Another way you can check to see if your content has been stolen is to copy and paste a chunk of text from your content into a Google Search Box. You may get one heck of a surprise :(

Your content has been stolen – what next?

There’s various things you can try, but be prepared to get “heavy”, very quickly if an initial approach to the site owner is ignored and frequently you will find that not only is there no way to contact the site owner, but comments are disabled too. A clear sign that they know exactly what they are doing.

So, if you cannot contact the Content Thief, or if they ignore you, the next thing to check is exactly where the Blog/Site is hosted. If it is Blogger or WordPress.Com, then you are in luck.

Blogger is owned by Google and Google is clear on its policy with regard to copyright infringement:

It is Google’s policy to respond to notices of alleged copyright infringement that comply with applicable international intellectual property law (including, in the United States, the Digital Millennium Copyright Act) and to terminating the accounts of repeat infringers. Details of Google’s policy can be found at http://www.google.com/dmca.html.

The link gives very comprehensive instructions as to how you can file a complaint with Google about anyone who has stolen your content and I can confirm, from personal experience, that they follow things up very quickly.

If the blog/site is hosted on WordPress.Com (note this is the free WordPress Blogging Platform and does NOT relate to sites using a WordPress.org template) then their Terms of Service leave users in no doubt that:

By making Content available, you represent and warrant that:

the downloading, copying and use of the Content will not infringe the proprietary rights, including but not limited to the copyright, patent, trademark or trade secret rights, of any third party;

WordPress manage their Complaints process via Automaticc and this can be found at: http://automattic.com/dmca/, where they have added a very handy form for you to use for your complaint that ensures you give them all the information they need to be able to check your allegation of Copyright Violation. And again, I have been very successful with complaints I have made using this process and in one case the whole blog got taken down – heh heh!

Just remember that if you use a form to submit a complaint, then this may not be saved in your email folder – keep a note of the date the complaint was submitted, together with a copy of what you say – this can be handy if you need to follow up due to a lack of response.

If the offending Blog is not hosted by Blogger or Wrodpress, then you can still take action, particularly if the site has Google Adsense on it. Google does not take prisoners and anyone stealing content is violating their Terms and Conditions. Violators will often find their Adsense Account being cancelled.

If none of the above applies, your final recourse is to find out which Company is Hosting the Blog. I have had mixed success here because some Companies just ignore your emails or they may say they will not take action without a Court Order. Others have been very helpful.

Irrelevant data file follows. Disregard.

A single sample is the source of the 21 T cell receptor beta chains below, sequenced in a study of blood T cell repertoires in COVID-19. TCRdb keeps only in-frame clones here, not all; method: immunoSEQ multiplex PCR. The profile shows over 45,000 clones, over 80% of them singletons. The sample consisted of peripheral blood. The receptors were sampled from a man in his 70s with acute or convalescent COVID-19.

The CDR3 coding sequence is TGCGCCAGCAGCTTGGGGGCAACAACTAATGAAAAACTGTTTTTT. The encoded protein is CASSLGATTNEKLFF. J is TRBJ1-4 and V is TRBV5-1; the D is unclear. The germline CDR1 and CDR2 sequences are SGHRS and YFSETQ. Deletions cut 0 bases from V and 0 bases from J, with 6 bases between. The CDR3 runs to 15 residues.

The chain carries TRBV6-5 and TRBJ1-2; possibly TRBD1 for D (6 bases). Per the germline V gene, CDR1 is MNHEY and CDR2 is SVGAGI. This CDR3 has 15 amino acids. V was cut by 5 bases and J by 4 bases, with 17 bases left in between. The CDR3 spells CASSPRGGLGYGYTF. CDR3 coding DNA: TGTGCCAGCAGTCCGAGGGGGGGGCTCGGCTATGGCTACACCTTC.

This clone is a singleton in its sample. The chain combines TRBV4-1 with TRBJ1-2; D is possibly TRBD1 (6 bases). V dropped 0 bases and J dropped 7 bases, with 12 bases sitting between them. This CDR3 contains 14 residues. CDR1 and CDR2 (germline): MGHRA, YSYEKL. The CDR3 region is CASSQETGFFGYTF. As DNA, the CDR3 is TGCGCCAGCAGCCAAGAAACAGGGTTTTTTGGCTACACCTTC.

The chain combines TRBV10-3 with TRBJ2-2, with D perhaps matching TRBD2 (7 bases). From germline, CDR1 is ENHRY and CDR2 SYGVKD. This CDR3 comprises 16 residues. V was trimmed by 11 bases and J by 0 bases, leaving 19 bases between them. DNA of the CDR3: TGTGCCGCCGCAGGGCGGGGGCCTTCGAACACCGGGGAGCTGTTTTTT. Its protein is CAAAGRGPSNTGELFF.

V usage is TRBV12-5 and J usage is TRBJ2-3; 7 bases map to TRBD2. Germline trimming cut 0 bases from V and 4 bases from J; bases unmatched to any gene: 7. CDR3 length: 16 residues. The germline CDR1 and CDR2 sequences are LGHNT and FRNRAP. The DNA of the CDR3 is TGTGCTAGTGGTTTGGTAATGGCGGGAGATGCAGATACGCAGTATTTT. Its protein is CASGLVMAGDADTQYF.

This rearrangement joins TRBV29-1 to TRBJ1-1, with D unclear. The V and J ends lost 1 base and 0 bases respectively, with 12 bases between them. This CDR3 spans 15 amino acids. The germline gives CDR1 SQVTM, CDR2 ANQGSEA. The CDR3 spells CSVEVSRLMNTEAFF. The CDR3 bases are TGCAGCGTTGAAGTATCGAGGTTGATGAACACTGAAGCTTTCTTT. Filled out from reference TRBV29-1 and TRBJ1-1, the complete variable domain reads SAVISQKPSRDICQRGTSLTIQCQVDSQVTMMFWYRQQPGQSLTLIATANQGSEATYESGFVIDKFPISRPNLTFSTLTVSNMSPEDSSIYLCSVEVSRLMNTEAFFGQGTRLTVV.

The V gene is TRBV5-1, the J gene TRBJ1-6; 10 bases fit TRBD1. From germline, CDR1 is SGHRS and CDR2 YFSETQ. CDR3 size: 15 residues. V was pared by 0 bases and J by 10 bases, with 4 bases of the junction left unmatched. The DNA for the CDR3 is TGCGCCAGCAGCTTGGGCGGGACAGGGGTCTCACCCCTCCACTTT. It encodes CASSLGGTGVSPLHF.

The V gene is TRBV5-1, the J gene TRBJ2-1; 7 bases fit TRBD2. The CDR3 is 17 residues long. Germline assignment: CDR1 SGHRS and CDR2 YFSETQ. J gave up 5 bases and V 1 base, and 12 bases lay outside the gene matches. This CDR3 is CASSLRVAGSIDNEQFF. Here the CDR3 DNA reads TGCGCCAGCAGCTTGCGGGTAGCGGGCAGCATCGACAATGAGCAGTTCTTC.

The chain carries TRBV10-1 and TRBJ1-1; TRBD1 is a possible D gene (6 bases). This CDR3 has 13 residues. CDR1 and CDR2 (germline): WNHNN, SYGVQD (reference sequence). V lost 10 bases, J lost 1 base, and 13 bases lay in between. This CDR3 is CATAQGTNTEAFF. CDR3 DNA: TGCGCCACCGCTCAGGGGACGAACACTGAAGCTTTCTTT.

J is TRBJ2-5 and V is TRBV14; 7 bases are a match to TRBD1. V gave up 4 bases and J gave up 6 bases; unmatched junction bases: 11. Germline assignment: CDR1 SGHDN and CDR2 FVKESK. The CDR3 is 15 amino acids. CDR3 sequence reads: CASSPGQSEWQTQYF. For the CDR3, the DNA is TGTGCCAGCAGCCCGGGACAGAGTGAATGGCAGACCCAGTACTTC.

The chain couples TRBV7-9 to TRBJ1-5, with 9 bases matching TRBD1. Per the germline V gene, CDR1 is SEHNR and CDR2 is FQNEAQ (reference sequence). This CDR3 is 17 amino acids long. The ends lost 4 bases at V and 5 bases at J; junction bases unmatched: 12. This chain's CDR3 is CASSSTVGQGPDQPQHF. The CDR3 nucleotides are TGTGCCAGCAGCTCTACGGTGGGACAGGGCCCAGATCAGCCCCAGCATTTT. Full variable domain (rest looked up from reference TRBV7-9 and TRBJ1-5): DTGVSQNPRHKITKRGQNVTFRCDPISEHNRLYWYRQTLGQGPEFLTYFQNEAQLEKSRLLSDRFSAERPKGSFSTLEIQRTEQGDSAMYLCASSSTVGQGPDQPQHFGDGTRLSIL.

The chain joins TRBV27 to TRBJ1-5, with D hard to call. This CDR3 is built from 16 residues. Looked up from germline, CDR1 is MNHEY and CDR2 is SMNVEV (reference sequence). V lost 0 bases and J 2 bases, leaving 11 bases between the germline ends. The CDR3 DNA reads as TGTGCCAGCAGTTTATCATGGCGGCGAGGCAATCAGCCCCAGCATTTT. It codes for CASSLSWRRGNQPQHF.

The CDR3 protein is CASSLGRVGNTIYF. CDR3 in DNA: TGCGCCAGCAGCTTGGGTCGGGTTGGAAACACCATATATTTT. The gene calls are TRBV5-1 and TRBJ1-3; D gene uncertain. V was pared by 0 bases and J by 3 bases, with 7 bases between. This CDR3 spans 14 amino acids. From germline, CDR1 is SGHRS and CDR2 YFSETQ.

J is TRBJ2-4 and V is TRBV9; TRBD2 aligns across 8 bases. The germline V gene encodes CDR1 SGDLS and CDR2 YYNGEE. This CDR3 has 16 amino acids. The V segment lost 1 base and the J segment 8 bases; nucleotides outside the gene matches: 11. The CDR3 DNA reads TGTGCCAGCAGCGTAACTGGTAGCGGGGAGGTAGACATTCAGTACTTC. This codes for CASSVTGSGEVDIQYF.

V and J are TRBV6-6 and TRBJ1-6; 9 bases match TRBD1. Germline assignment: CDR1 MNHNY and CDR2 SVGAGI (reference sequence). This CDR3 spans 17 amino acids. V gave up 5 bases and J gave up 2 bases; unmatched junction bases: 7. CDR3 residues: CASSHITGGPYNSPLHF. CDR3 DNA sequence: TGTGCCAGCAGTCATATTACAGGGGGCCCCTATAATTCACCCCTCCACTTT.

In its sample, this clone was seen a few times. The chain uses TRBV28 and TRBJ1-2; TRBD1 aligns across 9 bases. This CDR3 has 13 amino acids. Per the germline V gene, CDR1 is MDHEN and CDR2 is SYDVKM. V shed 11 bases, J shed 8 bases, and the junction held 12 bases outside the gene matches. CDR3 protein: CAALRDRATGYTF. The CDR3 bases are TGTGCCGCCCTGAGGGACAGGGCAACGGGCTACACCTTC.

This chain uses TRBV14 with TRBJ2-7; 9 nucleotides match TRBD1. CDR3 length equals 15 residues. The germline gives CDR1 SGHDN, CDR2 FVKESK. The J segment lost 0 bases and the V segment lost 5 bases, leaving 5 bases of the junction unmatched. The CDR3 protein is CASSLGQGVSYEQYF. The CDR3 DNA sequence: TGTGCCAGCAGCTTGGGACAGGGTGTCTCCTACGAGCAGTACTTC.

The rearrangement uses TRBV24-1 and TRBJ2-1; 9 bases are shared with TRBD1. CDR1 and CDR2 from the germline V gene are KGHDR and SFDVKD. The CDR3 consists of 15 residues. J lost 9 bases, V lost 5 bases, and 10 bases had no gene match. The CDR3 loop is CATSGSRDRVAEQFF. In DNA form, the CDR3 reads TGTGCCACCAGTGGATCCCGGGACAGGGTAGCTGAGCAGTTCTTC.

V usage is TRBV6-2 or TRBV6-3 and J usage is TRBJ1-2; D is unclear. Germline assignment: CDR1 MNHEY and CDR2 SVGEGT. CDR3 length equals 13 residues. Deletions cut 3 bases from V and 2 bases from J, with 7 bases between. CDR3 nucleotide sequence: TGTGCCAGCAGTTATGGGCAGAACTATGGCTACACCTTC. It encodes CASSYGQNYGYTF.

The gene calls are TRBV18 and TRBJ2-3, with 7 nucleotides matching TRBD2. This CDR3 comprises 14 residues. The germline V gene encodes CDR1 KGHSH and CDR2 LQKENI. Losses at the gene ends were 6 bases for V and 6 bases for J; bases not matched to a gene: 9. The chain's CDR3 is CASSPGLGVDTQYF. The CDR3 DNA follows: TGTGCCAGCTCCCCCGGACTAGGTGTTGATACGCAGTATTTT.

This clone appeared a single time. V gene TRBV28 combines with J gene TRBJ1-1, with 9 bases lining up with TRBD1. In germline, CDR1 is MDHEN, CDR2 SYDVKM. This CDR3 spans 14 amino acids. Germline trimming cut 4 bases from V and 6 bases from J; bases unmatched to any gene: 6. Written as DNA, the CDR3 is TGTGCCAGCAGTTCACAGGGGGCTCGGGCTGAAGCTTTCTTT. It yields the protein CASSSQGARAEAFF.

To find out how to go about finding the host of a website, Plagiarism Today has a post Finding the Host, which tells you what you need to know.

You will then need to check the Host’s TOS regarding content and follow their complaints’ process.

If you have any specific questions about Plagiarism, then head over to the Writing Online Forum where a thread has been started.

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What is Plagiarism?

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Dictionary Definition of plagiarise: “Publish borrowed thoughts as original; steal from thus”.

Before the days of the internet, when we were at school or college we were taught that when we researched topics we had to write our essays in our own words and that it was essential to cite our sources. It was easy for our teachers to catch us out if we did not cite our sources, because let’s face it, at age 12, not many of us would have had much original knowledge about Newton’s Theory of Relativity until we had done some research on it!

However, with the development of the internet and so much information now at our fingertips, plagiarism has taken on a whole new meaning. Often referred to as “copy and paste content”, it is just so easy to plagiarise. And it is rife!

The act of Plagiarism is often carried out in pure ignorance. Many online writers seem to have the genuine belief that once something is published on the world wide web, it is in the public domain and therefore it is permissable to copy content and publish it on our own sites.

However, what these people don’t stop to think about is, even if the content WERE free to use elsewhere, is it ethical to present it as one’s own thoughts? Isn’t that deception?

Others think that copying content is OK providing they link to the original content. But it is NOT OK to reproduce other’s work, other than a small excerpt (providing it is properly credited and linked to), unless you expressly have the original Author’s permission.

But sadly in many cases, the act of Plagiarism is a deliberate act carried out by people who know exactly what they are doing. They copy the content, present it as their own and nowhere do they credit the original author.

Here’s an example, using Star Wars.

My family loves the Star Wars films. My son can look at any still from the three original Star Wars movies and tell you what dialogue is being spoken. I could write an intro to a page and it would be so personal that you would then believe the rest of the page is my own work, because I can come across as being passionate about the topic.